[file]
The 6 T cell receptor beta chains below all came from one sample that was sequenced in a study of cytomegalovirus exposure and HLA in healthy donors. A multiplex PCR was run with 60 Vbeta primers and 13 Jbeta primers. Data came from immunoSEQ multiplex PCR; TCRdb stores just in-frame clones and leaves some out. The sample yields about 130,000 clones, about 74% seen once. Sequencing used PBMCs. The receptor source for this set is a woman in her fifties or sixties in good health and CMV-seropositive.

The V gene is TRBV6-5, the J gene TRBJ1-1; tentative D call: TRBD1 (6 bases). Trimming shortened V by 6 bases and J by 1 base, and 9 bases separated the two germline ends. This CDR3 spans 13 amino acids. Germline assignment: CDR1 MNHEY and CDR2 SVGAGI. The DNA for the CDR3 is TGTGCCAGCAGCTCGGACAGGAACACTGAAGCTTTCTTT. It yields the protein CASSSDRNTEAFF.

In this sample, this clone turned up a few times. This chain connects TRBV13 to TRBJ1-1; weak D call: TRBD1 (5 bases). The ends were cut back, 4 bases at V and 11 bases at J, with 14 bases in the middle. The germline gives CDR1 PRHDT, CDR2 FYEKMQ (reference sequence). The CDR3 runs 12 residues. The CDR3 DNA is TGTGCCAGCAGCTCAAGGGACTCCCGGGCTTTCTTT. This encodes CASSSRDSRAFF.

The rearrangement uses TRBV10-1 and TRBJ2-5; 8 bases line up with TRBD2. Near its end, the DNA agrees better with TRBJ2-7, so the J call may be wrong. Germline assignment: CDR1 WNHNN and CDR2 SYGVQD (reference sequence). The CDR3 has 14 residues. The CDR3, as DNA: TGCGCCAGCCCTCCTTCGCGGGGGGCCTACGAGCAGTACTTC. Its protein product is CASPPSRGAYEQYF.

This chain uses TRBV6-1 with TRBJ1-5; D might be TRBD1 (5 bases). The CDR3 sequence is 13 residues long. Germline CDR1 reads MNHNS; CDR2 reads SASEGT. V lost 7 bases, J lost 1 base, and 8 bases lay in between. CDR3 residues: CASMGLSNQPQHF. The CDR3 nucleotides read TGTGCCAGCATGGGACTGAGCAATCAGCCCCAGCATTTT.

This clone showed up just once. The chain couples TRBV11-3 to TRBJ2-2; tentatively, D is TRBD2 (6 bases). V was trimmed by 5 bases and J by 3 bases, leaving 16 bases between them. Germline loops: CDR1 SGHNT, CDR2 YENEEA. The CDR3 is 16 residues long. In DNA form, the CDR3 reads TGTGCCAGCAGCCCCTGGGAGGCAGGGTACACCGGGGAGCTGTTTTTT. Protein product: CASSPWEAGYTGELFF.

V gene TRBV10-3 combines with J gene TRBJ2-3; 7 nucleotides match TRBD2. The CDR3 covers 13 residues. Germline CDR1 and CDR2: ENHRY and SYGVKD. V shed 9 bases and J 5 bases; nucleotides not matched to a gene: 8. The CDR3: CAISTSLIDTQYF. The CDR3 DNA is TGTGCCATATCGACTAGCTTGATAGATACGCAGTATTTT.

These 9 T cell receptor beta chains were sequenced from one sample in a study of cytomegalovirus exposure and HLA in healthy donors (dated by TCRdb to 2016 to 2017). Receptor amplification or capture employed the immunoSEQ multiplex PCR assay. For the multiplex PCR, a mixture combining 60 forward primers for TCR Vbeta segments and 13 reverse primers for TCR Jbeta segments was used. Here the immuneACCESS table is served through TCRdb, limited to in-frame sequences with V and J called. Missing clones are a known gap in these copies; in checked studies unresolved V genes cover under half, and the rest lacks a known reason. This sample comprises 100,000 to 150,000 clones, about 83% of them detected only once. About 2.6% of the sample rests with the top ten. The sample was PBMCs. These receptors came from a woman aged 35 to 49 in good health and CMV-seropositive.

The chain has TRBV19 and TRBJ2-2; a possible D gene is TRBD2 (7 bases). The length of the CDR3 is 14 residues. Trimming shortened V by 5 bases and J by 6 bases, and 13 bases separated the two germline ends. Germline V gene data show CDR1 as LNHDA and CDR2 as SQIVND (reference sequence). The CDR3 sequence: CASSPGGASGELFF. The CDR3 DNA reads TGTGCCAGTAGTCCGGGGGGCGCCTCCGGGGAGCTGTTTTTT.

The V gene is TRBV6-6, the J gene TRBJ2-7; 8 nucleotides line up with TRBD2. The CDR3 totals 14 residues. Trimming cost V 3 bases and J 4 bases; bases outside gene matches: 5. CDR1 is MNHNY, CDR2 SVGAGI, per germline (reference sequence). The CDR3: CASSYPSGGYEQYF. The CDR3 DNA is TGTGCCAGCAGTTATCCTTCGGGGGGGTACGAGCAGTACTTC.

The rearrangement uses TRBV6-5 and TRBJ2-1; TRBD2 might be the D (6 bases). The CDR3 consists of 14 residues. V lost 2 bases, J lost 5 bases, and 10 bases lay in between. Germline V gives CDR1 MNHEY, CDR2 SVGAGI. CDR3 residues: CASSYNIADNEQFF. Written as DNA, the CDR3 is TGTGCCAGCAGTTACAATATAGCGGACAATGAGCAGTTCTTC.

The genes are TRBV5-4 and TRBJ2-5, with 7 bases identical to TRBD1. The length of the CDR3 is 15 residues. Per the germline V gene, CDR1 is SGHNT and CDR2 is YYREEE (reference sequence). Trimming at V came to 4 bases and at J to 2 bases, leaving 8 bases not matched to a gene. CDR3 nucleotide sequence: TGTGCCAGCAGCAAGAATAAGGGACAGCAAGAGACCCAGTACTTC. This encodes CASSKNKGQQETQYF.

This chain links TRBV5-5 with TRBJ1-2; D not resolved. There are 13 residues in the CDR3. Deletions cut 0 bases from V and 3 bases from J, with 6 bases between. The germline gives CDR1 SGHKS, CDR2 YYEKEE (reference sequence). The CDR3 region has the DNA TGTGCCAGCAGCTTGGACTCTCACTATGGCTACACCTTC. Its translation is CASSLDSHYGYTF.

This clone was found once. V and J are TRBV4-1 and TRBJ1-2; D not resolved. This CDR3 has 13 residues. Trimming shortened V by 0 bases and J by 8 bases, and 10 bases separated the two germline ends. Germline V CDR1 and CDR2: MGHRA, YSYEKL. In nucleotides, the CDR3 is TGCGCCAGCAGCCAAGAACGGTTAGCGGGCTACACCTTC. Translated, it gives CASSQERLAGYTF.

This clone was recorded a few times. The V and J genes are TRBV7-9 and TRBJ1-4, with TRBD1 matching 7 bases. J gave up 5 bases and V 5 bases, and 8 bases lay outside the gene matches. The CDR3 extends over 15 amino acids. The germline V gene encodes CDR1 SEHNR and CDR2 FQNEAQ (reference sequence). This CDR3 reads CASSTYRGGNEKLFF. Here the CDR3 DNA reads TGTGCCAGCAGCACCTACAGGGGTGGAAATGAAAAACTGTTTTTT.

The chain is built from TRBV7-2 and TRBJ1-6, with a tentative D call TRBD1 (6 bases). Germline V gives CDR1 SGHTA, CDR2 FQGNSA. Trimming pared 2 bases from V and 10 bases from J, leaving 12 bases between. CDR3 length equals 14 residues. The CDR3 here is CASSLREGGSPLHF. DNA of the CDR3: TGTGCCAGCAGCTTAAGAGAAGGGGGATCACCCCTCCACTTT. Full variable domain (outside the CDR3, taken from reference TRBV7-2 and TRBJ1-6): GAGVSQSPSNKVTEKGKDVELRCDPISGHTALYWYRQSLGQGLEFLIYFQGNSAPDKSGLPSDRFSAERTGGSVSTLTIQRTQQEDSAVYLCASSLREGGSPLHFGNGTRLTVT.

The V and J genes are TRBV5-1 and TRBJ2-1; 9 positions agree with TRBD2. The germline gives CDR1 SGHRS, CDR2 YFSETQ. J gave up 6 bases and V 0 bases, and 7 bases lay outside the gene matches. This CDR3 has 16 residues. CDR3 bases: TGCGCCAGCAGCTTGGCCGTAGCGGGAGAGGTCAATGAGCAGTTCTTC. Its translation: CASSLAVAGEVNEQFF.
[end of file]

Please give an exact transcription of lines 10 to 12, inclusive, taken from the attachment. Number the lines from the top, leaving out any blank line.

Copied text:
The V gene is TRBV6-6, the J gene TRBJ2-7; 8 nucleotides line up with TRBD2. The CDR3 totals 14 residues. Trimming cost V 3 bases and J 4 bases; bases outside gene matches: 5. CDR1 is MNHNY, CDR2 SVGAGI, per germline (reference sequence). The CDR3: CASSYPSGGYEQYF. The CDR3 DNA is TGTGCCAGCAGTTATCCTTCGGGGGGGTACGAGCAGTACTTC.

The rearrangement uses TRBV6-5 and TRBJ2-1; TRBD2 might be the D (6 bases). The CDR3 consists of 14 residues. V lost 2 bases, J lost 5 bases, and 10 bases lay in between. Germline V gives CDR1 MNHEY, CDR2 SVGAGI. CDR3 residues: CASSYNIADNEQFF. Written as DNA, the CDR3 is TGTGCCAGCAGTTACAATATAGCGGACAATGAGCAGTTCTTC.

The genes are TRBV5-4 and TRBJ2-5, with 7 bases identical to TRBD1. The length of the CDR3 is 15 residues. Per the germline V gene, CDR1 is SGHNT and CDR2 is YYREEE (reference sequence). Trimming at V came to 4 bases and at J to 2 bases, leaving 8 bases not matched to a gene. CDR3 nucleotide sequence: TGTGCCAGCAGCAAGAATAAGGGACAGCAAGAGACCCAGTACTTC. This encodes CASSKNKGQQETQYF.